Once again some of the Ben Johnson team are freshly back from Clerkenwell Design Week and buzzing with new ideas from the inspirational design and motivational discussions we’ve witnessed this year – not to mention all the incredible new products and stylish interiors we’ve been geeking out over.
We’ve been doing plenty of spying lovely design on your behalf again…
You might remember our Top Takeaways from CDW 2022 post and this year we’re bringing you even more interesting tidbits, but distilling it all down to the most major of upcoming trends from the frontline of Clerkenwell. So, whether you’re a business owner, an office worker or simply a design fanatic, these are the concepts that we think you need to know about.
Let’s dive in…
If there’s one thing that’s clear from this year’s CDW, it’s that the environment is at the forefront of everybody’s minds. Priorities have shifted and that’s being reflected in the way we work across the board. It’s no longer enough to simply show that you can recycle in the workplace – rather recycling should be the last resort in many cases, as the esteemed panel on the Role of the Circular Economy in Creating Sustainable Workplaces discussed. Instead, we should be focussing on designing products that are of a higher quality and will last but, when they are in need of replacing, can be reused and given a new life, rather than recycled.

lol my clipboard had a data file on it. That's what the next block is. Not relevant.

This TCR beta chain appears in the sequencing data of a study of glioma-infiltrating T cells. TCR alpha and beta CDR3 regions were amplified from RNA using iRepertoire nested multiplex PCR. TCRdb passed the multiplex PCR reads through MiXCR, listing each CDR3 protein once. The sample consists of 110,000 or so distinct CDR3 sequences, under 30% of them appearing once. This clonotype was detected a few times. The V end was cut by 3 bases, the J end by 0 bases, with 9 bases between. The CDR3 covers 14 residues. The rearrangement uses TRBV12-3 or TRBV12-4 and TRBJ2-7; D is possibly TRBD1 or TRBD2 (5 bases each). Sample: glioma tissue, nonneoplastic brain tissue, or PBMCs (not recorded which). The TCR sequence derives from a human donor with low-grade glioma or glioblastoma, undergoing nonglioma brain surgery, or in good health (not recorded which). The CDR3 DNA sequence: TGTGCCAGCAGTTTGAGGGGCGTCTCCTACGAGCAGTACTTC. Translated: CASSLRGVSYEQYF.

Making better choices with materials, products and designs is becoming even more vital. (Image showing our work with Keepmoat on their new offices)
The term ‘greenwashing’ was topical this year, with so many companies hiding behind the fact that their shiny new product is recyclable. In reality that’s barely helpful when we don’t have the ability to recycle the amount of waste that is being generated. Intentions instead should be concentrated on designing things that are durable and extending the life of products moving forward, and we at Ben Johnson fully appreciate the fact that the world seems to be heading in this direction. It’s something we’ve been conscious of ourselves for some time.
Major projects are currently leading the way, which will trickle down into smaller companies and projects naturally, but a lot of the talk we saw at CDW was about pushing the government and institutions of the industry to provide incentives and lead change at a faster pace too.
Our team knows there are a number of different key ways to achieve a more green workplace; beginning with setting targets for circularity. This might involve only working with all natural materials, removable upholstery, and trying to avoid plastic use completely. As we all know, every little helps and buying well now can impact in the future – plus it’s far better for your finances!
There’s also currently not a lot of collective knowledge sharing across the interiors sector going on, so we hope that this will become more prevalent in the near future. We believe it’s going to be important that we all share good practice, benefitting from learning en masse from what didn’t work, in order to progress in the field so we’ll certainly be keeping an eye on this one!
This is still a heavily topical concept in 2023 as it seems that the trend of WFH may have had its day. The key questions here often focus around how we get people back into the physical office, the value of going into the workplace and how different countries compare. So let’s look at the evidence and chat about our take on it.
Dixon House is just one of the many spaces we’ve worked on recently that is sure to tempt staff into a physical office environment – and who can blame them when it looks this good?